The Federal Circuit acknowledged that in Therasense, it instructed that "a case should be viewed more as an ‘inclusive whole’ rather than as a piecemeal process when analyzing fee-shifting under § 285." Therasense, Inc. v. Becton, Dickinson & Co., 745 F.3d 513, 516–17 (Fed. Cir. 2014) (citation omitted). However, the Therasense court was clearly only referring to district court and appellate court proceedings. "Appeals from the Board are a different matter," the court said. The Federal Circuit noted that that its predecessor court, the Court of Customs and Patent Appeals (CCPA), had refused to read Section 285 as pertaining to Patent Office proceedings. CCPA decisions are binding on the Federal Circuit.
In PPG Indus., Inc. v. Celanese Polymer Specialties Co., 840 F.2d 1565, 1569 (Fed. Cir. 1988), the Federal Circuit allowed for the award of fees where Patent Office "proceedings substituted for the district court litigation on all issues considered by the PTO and the Board." However, it did so only with respect to fees incurred after the filing of a civil action, and the fees were awarded in the district court proceeding, the court explained. The district court in PPG, found that the Patent Office proceedings were intimately tied to the resolution of that action. Such was not the case here.
The Federal Circuit also distinguished a Supreme Court case cited by Almirall—Sullivan v. Hudson, 490 U.S. 877 (1989). In that case, the Court said that fees could be awarded for administrative proceedings that are "intimately tied to the resolution of the judicial action." However, Hudson was referring to a "narrow class" of qualifying administrative proceedings "where ‘a suit has been brought in a court,’ and where ‘a formal complaint within the jurisdiction of a court of law’ remains pending and depends for its resolution upon the outcome of the administrative proceedings." Melkonyan v. Sullivan, 501 U.S. 89, 97 (1991) (quoting Hudson, 490 U.S. at 892).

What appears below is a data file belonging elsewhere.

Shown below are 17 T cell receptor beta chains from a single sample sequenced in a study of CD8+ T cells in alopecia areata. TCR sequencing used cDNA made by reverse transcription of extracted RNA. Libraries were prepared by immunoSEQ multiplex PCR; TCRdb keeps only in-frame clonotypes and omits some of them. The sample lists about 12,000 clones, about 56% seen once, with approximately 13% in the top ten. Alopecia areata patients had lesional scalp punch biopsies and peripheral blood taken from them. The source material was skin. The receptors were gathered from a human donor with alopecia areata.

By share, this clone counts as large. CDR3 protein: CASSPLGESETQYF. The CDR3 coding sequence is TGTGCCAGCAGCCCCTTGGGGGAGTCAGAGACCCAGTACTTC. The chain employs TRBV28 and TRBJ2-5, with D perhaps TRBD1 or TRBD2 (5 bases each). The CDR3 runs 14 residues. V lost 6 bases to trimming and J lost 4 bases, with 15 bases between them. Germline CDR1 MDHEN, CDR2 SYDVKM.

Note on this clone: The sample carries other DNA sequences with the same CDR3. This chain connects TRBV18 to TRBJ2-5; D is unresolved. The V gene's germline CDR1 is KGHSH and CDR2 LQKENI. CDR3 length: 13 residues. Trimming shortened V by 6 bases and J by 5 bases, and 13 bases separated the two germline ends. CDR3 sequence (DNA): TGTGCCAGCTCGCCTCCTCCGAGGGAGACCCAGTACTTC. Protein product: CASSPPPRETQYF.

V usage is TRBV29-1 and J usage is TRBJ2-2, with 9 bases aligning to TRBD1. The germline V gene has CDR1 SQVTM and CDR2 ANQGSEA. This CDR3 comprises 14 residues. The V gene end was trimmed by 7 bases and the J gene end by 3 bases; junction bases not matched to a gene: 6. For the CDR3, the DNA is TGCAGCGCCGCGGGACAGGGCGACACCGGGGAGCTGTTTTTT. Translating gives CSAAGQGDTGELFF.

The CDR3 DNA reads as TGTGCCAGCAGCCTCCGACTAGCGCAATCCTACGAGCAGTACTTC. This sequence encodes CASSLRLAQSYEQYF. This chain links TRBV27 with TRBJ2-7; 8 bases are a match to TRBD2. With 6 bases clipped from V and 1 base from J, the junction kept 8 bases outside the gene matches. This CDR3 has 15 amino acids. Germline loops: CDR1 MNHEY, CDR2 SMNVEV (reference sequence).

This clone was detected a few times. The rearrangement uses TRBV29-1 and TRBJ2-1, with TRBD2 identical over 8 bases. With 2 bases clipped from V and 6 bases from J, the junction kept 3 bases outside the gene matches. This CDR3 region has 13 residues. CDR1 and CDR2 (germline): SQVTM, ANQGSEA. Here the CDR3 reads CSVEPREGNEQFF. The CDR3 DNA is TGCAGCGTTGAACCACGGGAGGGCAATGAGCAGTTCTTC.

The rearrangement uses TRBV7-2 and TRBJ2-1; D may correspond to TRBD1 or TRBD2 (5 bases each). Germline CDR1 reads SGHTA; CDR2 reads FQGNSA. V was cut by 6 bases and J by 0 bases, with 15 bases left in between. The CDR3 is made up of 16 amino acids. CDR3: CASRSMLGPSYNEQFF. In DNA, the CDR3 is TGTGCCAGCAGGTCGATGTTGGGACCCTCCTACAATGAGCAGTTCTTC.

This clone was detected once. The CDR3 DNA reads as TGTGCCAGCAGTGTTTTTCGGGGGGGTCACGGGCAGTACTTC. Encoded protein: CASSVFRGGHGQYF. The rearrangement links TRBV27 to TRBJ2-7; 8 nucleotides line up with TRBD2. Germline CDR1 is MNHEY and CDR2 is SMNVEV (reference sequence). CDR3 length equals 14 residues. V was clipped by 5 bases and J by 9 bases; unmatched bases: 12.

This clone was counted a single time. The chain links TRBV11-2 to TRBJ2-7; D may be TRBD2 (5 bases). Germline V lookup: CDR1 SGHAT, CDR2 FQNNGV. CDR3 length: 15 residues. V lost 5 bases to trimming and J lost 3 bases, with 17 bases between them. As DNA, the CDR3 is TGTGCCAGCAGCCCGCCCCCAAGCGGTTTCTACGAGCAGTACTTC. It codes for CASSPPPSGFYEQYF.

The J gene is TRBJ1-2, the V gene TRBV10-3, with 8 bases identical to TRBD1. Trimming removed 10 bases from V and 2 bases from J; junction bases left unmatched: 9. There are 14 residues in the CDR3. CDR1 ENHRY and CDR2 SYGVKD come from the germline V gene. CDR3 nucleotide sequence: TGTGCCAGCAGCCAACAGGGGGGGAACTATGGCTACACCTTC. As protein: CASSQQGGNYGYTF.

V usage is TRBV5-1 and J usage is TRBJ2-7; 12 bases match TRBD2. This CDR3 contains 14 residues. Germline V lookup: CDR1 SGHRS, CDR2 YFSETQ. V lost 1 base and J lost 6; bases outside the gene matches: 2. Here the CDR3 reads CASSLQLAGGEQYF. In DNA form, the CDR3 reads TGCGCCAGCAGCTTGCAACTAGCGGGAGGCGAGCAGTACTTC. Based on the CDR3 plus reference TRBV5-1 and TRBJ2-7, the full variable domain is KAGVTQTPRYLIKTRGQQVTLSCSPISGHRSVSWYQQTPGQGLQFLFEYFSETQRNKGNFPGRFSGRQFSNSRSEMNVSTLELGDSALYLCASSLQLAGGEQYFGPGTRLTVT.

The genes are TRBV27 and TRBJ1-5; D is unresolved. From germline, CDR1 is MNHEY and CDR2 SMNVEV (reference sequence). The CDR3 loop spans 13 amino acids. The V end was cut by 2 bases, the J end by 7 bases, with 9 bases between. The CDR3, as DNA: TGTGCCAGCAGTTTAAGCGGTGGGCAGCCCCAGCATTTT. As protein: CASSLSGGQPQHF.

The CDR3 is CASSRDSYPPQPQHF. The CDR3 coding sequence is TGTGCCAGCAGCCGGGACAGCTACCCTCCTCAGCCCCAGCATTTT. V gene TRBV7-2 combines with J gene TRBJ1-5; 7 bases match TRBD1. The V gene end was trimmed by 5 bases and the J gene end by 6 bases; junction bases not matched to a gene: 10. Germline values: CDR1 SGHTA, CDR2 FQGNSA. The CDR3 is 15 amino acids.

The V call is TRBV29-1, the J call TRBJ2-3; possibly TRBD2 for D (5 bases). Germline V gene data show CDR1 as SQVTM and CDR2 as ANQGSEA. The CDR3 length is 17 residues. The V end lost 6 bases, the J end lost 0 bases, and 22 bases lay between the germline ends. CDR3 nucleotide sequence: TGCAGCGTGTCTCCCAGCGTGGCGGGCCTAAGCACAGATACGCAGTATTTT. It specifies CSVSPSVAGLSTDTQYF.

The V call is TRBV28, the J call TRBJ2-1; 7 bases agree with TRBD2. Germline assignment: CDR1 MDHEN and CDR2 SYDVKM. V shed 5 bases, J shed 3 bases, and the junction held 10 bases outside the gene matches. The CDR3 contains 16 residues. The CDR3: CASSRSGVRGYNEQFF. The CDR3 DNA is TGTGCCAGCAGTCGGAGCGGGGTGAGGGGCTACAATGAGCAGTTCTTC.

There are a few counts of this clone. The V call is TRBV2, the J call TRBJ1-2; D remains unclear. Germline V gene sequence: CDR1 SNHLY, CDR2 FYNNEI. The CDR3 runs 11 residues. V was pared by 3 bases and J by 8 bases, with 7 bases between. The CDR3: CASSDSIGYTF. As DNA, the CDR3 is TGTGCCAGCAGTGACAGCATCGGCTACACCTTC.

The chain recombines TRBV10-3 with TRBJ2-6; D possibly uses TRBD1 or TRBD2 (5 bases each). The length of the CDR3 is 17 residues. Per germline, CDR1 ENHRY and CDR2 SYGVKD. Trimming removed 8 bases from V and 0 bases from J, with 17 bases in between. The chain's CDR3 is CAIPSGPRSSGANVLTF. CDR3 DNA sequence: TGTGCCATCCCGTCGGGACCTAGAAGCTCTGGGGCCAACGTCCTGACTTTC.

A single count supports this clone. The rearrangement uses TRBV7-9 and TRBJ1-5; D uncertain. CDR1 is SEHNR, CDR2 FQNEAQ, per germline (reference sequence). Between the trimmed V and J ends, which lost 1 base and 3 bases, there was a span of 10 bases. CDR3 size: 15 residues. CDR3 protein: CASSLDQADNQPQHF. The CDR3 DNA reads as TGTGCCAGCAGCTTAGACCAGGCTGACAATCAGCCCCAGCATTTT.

The Federal Circuit further said that even if it were to accept the premise that Section 285 is not restricted to district court proceedings, "the plain meaning of section 285’s reference to ‘[t]he court’ speaks only to awarding fees that were incurred during, in close relation to, or as a direct result of, judicial proceedings." According to the Federal Circuit, this language is "simply inconsistent with Almirall’s position that we can award fees incurred for work in Patent Office proceedings before this court has ever asserted its jurisdiction." The Federal Circuit also noted that this interpretation of Section 285 accords with the interpretation of similar fee shifting provisions contained in other statutes.
Because Almirall was seeking fees for work done before the Patent Office, and it alleged no behavior on the part of Amneal that possibly could justify fees incurred in connection with the appeal, the Federal Circuit rejected Almirall’s request for fees under Section 285. The court also found no basis for awarding costs. Amneal’s motion to dismiss was granted.
This case is No. 20-1106.
Attorneys: Dennies Varughese (Sterne, Kessler, Goldstein & Fox PLLC) for Amneal Pharmaceuticals LLC and Amneal Pharmaceuticals of New York, LLC. James Trainor (Fenwick & West LLP) for Almirall, LLC.
Companies: Amneal Pharmaceuticals LLC; Amneal Pharmaceuticals of New York, LLC; Almirall, LLC
MainStory: TopStory Patent GCNNews FedCirNews